Fiction gets a little trickier, but not much, if you think about what sort of stories your friends and family enjoy. Do you know an adventurous reader, someone as interested in the form of a story as much as the tale itself? Consider Building Stories by Chris Ware (Pantheon, $50), a boxed set of several pamphlets that tell stories about the inhabitants of a Chicago apartment building, or The Fifty Year Sword by Mark Z. Danielewski (Pantheon, $26), an experimental storybook for adults who love H.P. Lovecraft and Edgar Allan Poe. Or, for a more straightforward bit of suspense, consider Julia Keller's crime novel A Killing in the Hills (Minotaur, $24.99), which follows a teenager and her lawyer mom as they seek to solve a murder in Raythune County, W.V.
Want to make a frazzled mom laugh? Check out Ian Frazier's Cursing Mommy's Book of Days (Farrar, Straus and Giroux, $25). It offers permission to laugh at the Cursing Mommy's frustrations — and our own. Another fun read to consider is Davy Rothbart's My Heart Is an Idiot (Farrar, Straus and Giroux, $25), a collection of self-deprecating stories about Rothbart's relationship foibles.
Let's round out the roundup with a local pick: Chicago Stories by Michael Czyzniejewski (Curbside, $14.99) is a slender collection of stories written in the voice of Chicago icons — alive, dead and even inanimate. It's a clever conceit, well-executed and illustrated with pen-and-ink drawings. It's the sort of book you read out loud for fun.
For poetry aficianados (and newbies)
Poetry magazine turned 100 this year, and the anthology published to celebrate the anniversary is well worth adding to your shopping list. Open Door edited by Don Share and Christian Wiman (University of Chicago, $20) features a broad range of both well-known and lesser-known poets. It's as accessible to those who are new to poetry as it is of interest to those who are well-versed in it.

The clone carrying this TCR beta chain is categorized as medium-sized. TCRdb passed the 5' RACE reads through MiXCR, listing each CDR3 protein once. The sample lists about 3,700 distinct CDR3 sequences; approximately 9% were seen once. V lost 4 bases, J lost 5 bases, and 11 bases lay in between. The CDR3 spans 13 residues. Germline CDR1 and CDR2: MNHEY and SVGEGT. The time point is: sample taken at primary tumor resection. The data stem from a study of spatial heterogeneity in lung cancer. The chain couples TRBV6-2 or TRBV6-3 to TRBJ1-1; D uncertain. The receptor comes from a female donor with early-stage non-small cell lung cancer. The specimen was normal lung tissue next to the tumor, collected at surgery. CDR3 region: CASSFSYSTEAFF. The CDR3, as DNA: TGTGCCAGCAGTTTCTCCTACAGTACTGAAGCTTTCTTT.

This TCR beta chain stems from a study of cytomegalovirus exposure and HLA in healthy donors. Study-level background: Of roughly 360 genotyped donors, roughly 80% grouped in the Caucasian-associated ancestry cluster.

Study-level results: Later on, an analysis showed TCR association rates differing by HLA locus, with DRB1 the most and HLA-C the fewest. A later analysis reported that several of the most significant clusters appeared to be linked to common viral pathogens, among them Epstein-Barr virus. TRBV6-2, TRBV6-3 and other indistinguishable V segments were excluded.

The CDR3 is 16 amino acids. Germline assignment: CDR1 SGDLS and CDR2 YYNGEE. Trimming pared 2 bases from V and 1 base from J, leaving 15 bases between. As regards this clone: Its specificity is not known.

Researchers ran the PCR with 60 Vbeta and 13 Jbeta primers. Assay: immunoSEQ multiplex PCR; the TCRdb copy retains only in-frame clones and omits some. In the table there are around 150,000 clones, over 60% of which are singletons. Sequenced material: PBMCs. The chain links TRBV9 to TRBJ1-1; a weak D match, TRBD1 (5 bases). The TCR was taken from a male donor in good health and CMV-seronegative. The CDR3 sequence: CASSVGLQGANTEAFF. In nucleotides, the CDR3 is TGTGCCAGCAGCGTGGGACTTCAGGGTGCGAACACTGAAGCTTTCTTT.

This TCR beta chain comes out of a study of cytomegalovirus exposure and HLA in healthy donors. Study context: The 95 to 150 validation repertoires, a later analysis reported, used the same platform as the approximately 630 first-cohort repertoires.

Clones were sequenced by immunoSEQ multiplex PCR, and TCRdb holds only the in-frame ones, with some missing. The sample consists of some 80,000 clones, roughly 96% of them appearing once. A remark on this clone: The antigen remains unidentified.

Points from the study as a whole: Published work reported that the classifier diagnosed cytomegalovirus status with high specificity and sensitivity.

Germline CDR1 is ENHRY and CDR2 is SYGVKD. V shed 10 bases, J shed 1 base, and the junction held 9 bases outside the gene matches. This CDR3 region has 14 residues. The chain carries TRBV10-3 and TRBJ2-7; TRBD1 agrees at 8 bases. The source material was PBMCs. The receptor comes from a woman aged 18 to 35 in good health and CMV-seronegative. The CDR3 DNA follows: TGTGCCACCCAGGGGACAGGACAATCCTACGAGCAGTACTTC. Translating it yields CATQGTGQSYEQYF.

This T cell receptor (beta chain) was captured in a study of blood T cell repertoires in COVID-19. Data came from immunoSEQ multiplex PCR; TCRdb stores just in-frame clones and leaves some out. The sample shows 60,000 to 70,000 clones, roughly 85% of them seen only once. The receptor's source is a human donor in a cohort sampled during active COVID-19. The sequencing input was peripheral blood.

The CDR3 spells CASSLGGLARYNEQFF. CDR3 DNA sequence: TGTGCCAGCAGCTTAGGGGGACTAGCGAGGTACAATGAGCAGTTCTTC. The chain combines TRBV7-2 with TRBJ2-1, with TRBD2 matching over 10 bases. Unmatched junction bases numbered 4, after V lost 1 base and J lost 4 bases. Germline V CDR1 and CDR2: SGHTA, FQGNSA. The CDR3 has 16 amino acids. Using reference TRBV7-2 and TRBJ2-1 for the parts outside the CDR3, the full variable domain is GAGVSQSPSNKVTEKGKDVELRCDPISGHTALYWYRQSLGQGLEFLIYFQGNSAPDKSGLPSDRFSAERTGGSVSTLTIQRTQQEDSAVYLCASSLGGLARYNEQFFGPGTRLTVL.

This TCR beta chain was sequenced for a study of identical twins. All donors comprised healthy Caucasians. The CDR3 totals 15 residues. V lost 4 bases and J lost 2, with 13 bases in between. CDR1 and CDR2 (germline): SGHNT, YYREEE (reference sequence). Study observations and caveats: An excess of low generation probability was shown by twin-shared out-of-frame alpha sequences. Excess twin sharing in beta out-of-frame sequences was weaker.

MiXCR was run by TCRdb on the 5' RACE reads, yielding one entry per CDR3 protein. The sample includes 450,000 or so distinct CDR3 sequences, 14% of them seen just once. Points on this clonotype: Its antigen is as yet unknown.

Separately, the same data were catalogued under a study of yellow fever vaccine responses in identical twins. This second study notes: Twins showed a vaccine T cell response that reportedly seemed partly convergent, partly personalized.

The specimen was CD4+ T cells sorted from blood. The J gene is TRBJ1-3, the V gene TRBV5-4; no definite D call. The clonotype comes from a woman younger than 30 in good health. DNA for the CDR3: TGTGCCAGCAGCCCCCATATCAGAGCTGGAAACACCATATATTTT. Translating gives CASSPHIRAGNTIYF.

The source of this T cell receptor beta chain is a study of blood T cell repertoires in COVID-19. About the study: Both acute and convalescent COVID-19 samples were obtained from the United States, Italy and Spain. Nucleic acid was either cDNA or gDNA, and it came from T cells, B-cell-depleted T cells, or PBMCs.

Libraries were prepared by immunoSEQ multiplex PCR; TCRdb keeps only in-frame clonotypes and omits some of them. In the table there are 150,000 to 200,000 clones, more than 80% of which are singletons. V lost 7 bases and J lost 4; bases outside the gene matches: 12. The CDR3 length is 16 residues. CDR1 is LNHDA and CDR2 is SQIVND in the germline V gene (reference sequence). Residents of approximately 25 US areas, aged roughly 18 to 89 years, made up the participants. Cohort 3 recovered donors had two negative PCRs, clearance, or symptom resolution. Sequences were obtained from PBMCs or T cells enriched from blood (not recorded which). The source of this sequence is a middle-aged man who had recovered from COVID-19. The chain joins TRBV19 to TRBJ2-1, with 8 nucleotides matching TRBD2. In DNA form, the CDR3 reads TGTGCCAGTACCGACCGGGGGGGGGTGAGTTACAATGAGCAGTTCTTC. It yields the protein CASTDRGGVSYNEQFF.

For those in need of a new-clad classic
Keep an eye out for new versions of the classics. This year's releases included the 50th anniversary edition of A Clockwork Orange by Anthony Burgess (Norton, $24.95) and the Hemingway Library edition of A Farewell to Arms (Scribner, $27). Both offer additional text; "A Farewell to Arms" includes 47 alternate endings Ernest Hemingway wrote. Also consider Penguin Classics: The publisher offers particularly inventive cover art for a wide array of classics, including Jabberwocky and Other Nonsense by Lewis Carroll ($22) and The Greek Myths by Robert Graves ($25).
The Library of America's two-volume set of American Science Fiction, 1953-1958 is ideal for the person mourning Ray Bradbury, the person seeking to learn more about the influence of science fiction on contemporary lit or anyone looking for a fun read. It's a great entree into the genre — and edited by a local: Gary K. Wolfe is a professor at Roosevelt University.
The Telegraph reported this year on a British poll that found fairy tales are too scary for children. It's no wonder, then, that two books marking the 200th anniversary of the publication of "Children's and Household Tales" by the Brothers Grimm are aiming for adults. In Fairy Tales from the Brothers Grimm (Viking, $27.95), Philip Pullman, author of the "His Dark Materials" trilogy, seeks to tell the "best and most interesting" of the stories, offering versions that are "as clear as water." The author's notes at the end of each story — with bits of trivia, reasons for the choices he made and further context — are as interesting as the retellings themselves.